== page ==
Next, we examine the properties of dipole solitons in out-of-phase mixed linear-nonlinear 𝒫𝒯 lattices. Unlike fundamental solitons, there exists an inflexion point on the power curve of dipole solitons near the lower cutoff of *b* [Fig. 2(a)]. In comparison with Fig. 1(b), the amplitude ratio between the imaginary and real parts increases at small and moderate *b* and decreases rapidly when the nonlinearity is strong. It implies that the strong modulation of nonlinearity can suppress the imaginary part of solitons. In other words, the nonlinearity modulation effectively counteracts the role played by imaginary lattice, since the emergence of imaginary part of soliton is solely due to the existence of imaginary lattice. Two representative profiles of dipole solitons are shown in Figs. 2(b) and 2(c). The symmetric center of dipoles is shifted to *x*_{0} = *π*/4 and the symmetries of the real and imaginary parts exhibit as: *u _{r}*[−(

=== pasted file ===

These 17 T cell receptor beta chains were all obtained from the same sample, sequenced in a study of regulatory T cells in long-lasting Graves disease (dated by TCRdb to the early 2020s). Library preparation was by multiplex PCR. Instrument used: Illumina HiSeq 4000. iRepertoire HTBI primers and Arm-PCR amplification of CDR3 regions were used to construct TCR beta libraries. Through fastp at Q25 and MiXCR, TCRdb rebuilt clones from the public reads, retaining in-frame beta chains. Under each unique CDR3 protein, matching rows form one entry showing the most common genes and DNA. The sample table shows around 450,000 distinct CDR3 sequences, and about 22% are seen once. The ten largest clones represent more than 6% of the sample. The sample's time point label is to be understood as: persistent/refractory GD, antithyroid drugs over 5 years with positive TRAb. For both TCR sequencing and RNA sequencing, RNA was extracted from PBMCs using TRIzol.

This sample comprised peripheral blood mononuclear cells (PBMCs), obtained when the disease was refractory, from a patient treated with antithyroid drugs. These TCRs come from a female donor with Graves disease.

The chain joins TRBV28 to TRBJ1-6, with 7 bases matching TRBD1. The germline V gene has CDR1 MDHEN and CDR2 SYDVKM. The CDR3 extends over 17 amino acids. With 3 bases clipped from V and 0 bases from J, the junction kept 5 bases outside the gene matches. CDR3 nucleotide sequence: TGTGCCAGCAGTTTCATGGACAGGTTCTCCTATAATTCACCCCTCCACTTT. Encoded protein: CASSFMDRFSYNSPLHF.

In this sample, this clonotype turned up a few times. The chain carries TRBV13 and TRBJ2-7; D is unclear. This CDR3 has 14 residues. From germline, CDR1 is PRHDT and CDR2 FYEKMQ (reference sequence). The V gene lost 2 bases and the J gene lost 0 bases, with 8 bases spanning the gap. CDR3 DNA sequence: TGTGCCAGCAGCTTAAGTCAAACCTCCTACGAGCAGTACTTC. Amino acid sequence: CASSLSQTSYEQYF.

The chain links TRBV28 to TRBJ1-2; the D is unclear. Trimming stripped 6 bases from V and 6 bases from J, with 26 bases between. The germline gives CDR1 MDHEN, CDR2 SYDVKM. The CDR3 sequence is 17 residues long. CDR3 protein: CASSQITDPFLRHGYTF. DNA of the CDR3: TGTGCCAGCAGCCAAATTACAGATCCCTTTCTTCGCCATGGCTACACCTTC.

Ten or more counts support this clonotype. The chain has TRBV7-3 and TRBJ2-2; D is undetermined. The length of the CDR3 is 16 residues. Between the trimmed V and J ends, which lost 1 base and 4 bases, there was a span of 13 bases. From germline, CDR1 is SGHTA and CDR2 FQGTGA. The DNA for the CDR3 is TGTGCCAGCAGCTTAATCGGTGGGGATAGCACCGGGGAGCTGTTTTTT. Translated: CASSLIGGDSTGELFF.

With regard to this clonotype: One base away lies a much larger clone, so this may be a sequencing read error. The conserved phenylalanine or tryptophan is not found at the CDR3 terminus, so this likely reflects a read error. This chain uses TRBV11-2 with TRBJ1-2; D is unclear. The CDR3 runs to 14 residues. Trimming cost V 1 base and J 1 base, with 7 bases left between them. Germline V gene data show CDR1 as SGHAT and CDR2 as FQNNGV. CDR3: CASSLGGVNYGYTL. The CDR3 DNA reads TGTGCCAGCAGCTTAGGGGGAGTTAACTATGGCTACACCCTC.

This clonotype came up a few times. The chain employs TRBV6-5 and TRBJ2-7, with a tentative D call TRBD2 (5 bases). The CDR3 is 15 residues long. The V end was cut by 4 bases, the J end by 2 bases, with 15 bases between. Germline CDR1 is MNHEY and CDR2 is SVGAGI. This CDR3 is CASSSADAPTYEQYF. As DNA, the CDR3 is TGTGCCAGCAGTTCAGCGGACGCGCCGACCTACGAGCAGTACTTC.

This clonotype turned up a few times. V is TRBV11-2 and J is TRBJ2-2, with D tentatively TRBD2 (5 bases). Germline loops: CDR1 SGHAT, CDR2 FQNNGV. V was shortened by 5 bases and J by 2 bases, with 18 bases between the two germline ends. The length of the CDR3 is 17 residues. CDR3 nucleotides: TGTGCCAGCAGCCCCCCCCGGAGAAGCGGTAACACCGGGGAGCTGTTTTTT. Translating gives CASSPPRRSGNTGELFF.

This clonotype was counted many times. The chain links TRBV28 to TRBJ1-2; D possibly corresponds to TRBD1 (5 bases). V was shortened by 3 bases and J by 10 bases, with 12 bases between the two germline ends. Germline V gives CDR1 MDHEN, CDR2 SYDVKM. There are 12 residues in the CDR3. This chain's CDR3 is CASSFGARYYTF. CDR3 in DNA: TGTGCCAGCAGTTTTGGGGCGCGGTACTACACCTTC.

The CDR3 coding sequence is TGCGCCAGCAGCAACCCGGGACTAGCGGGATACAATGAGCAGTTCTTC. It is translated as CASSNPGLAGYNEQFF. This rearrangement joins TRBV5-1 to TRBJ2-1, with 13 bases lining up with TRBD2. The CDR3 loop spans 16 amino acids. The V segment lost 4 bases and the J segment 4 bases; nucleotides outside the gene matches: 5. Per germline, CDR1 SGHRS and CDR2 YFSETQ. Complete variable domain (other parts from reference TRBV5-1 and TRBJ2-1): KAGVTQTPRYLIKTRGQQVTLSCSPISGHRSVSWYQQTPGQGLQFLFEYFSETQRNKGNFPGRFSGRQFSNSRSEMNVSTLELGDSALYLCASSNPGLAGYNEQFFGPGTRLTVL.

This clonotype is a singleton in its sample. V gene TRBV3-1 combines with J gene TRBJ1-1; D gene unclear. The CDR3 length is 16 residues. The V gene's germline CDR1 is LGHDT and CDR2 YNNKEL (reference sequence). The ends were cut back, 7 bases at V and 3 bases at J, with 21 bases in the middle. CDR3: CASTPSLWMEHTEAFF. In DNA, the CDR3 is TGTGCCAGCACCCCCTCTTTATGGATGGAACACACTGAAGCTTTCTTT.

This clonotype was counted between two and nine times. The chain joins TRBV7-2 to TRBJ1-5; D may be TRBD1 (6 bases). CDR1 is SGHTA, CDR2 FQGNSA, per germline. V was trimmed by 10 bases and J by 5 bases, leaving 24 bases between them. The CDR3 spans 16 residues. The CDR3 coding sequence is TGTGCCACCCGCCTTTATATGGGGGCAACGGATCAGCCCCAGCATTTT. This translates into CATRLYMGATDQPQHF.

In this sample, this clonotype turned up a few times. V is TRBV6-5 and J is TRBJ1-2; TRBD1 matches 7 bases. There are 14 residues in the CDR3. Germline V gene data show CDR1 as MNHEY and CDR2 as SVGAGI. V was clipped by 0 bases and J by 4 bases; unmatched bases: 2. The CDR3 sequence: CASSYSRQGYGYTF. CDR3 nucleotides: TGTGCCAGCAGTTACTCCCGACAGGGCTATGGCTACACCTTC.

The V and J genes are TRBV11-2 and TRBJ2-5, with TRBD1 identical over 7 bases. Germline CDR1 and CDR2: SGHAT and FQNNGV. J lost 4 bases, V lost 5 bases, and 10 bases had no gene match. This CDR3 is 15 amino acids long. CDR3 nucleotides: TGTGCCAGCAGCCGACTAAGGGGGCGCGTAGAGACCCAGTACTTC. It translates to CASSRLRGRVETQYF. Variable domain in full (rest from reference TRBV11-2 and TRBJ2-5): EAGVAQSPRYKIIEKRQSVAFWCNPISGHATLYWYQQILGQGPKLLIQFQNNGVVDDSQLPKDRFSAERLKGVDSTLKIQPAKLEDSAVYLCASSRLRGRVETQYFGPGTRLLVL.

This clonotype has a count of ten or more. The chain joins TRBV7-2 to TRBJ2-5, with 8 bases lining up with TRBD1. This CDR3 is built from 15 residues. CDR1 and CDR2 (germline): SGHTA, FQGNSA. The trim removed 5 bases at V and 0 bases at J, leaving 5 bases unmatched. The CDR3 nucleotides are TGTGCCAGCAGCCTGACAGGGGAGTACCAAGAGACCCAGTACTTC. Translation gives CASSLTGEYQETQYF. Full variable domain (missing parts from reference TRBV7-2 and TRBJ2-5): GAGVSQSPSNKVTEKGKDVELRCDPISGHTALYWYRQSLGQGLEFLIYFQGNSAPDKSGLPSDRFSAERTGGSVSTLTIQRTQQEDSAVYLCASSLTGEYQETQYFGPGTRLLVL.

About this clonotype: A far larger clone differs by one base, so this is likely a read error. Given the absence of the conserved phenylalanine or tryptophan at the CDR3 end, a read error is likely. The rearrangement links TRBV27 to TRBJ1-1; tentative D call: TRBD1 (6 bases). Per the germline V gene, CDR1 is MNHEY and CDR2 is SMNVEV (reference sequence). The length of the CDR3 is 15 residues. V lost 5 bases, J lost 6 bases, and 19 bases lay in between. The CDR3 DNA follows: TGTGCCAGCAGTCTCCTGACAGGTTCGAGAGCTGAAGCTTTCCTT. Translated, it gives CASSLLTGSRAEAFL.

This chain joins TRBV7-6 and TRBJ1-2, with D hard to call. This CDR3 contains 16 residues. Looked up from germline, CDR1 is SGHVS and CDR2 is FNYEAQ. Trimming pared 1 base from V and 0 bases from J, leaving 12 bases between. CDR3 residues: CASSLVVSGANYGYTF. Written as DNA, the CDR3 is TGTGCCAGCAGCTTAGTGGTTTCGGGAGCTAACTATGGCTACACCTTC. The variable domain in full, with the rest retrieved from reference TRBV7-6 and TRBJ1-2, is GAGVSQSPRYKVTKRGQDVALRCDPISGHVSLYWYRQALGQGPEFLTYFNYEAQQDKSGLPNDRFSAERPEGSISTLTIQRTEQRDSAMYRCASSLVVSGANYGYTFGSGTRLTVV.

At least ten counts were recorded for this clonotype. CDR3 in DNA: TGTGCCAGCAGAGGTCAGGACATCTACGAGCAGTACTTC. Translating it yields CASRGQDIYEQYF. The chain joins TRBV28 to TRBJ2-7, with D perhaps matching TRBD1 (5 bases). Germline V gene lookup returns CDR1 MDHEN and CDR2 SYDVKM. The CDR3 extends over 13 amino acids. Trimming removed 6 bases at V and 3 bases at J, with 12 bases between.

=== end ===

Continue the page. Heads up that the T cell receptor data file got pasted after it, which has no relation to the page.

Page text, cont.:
*x*+

*π*/4)] = −

*u*(

_{r}*x*+

*π*/4) and

*u*[−(

_{i}*x*+

*π*/4)] =

*u*(

_{i}*x*+

*π*/4). The two peaks of the modulus of dipole soliton are of the same height, due to the symmetries of the real and imaginary parts [Fig. 2(c)]. With the decrease of

*b*, dipole soliton becomes broader and extends to several lattice sites.

The inflexion point on the power curve shown in Fig. 2(a) implies that dipoles may suffer a Vakhitov-Kolokolov (V-K) instability [31]. We examine the real and imaginary parts of the unstable eigenvalue *λ* and find that all imaginary parts of *λ* equal zero when *b* is smaller than the critical value *b _{in}*. It confirms the prediction according to the V-K criterion. Oscillatory instability corresponding to

*λ*with nonzero real and imaginary parts may arise if

*b*>

*b*[Fig. 2(d)]. By comparing with fundamental solitons, the instability of dipoles may be attributed to the repulsive interaction between the two parts beside the symmetrical center. Dipole solitons are completely stable when the propagation constant exceeds a critical value. In other words, dipoles are stable at higher power, which is again in contrast to the stability of fundamental solitons in in-phase mixed linear-nonlinear 𝒫𝒯 lattices [26]. Thus, we get the central finding of this paper, i.e., out-of-phase mixed linear-nonlinear 𝒫𝒯 lattices can remarkably suppress the instability of higher-order solitons in them, especially for solitons at higher power.